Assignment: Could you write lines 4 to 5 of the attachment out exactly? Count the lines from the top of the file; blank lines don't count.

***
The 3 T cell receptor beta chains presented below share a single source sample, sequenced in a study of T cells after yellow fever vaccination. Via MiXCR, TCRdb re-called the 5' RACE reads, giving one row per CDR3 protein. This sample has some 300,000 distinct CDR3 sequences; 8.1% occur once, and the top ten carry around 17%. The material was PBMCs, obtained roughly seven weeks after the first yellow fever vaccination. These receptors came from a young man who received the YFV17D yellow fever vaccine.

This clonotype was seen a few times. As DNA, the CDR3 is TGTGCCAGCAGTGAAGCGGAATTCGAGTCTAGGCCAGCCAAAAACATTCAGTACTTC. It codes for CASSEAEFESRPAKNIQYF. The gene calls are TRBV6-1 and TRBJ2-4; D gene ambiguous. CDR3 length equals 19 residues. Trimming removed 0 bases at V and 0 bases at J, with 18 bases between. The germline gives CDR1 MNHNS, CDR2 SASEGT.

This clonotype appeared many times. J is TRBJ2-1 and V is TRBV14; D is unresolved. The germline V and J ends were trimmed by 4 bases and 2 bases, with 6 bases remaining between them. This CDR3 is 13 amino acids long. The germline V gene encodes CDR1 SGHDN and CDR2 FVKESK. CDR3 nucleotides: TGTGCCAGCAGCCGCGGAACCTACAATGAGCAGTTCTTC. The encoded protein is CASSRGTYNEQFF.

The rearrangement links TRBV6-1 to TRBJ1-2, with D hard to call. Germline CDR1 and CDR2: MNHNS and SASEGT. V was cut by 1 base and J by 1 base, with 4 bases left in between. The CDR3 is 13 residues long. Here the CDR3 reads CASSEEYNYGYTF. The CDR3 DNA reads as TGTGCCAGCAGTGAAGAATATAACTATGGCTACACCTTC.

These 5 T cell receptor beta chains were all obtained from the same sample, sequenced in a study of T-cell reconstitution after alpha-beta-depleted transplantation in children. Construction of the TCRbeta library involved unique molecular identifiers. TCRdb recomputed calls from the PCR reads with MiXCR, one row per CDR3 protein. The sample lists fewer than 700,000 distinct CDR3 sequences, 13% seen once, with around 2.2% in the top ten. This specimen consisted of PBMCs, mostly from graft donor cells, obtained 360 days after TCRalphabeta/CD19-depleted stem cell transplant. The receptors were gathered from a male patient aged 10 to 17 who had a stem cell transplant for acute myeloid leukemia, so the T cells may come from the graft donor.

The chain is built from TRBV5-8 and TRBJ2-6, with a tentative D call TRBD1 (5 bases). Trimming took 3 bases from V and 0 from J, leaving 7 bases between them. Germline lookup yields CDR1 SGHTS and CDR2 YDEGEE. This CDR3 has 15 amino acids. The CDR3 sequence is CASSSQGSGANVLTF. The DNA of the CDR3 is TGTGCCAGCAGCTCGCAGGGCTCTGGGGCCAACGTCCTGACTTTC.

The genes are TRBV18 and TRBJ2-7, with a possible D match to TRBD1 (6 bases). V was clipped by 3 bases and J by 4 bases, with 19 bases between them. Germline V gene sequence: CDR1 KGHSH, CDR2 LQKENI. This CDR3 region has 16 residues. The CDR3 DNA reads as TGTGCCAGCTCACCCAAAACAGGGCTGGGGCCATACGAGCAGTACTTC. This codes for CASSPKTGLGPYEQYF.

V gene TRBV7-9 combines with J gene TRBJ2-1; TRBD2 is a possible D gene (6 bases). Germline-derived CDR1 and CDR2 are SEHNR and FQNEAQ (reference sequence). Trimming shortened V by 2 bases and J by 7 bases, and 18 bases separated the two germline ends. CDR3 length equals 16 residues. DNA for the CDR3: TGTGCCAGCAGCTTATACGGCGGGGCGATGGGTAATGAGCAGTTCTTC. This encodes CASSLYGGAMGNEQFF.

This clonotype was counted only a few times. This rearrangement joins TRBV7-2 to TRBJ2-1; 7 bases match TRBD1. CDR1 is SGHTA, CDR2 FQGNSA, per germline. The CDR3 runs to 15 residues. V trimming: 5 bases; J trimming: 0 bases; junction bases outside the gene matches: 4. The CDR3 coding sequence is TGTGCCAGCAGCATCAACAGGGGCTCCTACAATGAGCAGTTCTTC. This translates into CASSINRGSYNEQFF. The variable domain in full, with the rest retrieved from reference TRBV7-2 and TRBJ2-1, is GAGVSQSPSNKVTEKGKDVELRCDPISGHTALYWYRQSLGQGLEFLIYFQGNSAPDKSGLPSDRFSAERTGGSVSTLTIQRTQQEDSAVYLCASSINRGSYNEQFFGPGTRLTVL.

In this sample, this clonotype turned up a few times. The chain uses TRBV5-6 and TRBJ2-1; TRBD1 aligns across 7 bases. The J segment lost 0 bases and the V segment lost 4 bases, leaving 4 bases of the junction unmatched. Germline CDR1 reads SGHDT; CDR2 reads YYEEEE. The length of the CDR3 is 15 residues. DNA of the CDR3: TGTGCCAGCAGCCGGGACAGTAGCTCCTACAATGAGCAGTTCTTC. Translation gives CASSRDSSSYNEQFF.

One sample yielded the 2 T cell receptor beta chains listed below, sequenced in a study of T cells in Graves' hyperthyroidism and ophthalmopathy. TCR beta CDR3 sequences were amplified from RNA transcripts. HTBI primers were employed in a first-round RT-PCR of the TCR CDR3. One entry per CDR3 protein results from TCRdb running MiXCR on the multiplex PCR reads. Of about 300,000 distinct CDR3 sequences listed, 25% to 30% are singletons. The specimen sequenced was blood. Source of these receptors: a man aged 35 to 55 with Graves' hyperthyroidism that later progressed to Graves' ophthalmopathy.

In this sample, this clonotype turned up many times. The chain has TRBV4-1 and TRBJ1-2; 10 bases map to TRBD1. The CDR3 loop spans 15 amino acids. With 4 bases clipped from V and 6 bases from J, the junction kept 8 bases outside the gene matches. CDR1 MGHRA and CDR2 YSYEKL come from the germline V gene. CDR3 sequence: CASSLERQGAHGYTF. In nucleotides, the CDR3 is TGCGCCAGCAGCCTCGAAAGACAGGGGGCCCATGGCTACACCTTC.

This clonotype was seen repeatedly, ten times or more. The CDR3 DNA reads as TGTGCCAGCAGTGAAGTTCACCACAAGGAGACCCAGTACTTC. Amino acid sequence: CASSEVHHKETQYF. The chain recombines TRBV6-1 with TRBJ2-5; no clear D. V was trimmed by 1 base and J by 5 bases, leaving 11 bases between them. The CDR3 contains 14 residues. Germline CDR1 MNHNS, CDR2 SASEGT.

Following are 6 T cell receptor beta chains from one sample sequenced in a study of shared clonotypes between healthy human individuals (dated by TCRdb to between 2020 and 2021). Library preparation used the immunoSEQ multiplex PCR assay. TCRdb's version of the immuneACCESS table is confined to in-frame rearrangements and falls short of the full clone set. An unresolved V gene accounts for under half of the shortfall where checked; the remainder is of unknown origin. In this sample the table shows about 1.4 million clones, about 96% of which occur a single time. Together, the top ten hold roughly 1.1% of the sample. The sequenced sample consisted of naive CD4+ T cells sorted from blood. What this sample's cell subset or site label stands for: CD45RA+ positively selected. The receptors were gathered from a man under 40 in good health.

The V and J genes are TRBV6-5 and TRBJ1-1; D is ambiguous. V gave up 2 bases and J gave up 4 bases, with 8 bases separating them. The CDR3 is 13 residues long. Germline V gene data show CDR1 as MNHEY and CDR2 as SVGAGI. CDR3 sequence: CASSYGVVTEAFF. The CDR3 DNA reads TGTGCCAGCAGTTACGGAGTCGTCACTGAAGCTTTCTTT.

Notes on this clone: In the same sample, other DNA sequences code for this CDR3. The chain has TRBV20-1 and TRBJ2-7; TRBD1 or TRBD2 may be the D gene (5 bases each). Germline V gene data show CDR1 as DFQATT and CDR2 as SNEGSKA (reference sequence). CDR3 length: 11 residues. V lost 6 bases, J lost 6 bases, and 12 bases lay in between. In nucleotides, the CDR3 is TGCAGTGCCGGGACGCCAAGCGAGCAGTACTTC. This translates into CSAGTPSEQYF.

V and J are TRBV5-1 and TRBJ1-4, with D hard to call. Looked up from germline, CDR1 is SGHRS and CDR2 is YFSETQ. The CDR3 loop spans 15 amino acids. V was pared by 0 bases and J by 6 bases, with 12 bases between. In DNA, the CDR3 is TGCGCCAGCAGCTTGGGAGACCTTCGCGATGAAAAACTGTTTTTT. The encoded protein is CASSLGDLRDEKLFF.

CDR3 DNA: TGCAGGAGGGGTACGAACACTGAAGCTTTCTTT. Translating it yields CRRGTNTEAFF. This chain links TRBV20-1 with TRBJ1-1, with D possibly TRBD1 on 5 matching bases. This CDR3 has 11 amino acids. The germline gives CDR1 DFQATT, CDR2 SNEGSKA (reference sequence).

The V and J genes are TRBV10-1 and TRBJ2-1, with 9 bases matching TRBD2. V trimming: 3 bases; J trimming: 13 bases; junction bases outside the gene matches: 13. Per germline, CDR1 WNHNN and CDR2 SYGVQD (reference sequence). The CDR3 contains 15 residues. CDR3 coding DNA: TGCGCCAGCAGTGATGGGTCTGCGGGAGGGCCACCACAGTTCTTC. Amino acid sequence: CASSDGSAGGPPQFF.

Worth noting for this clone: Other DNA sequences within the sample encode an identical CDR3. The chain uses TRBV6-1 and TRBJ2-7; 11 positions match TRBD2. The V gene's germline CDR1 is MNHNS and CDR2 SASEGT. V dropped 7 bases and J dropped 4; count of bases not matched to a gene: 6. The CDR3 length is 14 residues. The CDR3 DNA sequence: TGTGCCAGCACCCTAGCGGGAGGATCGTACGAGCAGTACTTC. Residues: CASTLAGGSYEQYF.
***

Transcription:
The rearrangement links TRBV6-1 to TRBJ1-2, with D hard to call. Germline CDR1 and CDR2: MNHNS and SASEGT. V was cut by 1 base and J by 1 base, with 4 bases left in between. The CDR3 is 13 residues long. Here the CDR3 reads CASSEEYNYGYTF. The CDR3 DNA reads as TGTGCCAGCAGTGAAGAATATAACTATGGCTACACCTTC.

These 5 T cell receptor beta chains were all obtained from the same sample, sequenced in a study of T-cell reconstitution after alpha-beta-depleted transplantation in children. Construction of the TCRbeta library involved unique molecular identifiers. TCRdb recomputed calls from the PCR reads with MiXCR, one row per CDR3 protein. The sample lists fewer than 700,000 distinct CDR3 sequences, 13% seen once, with around 2.2% in the top ten. This specimen consisted of PBMCs, mostly from graft donor cells, obtained 360 days after TCRalphabeta/CD19-depleted stem cell transplant. The receptors were gathered from a male patient aged 10 to 17 who had a stem cell transplant for acute myeloid leukemia, so the T cells may come from the graft donor.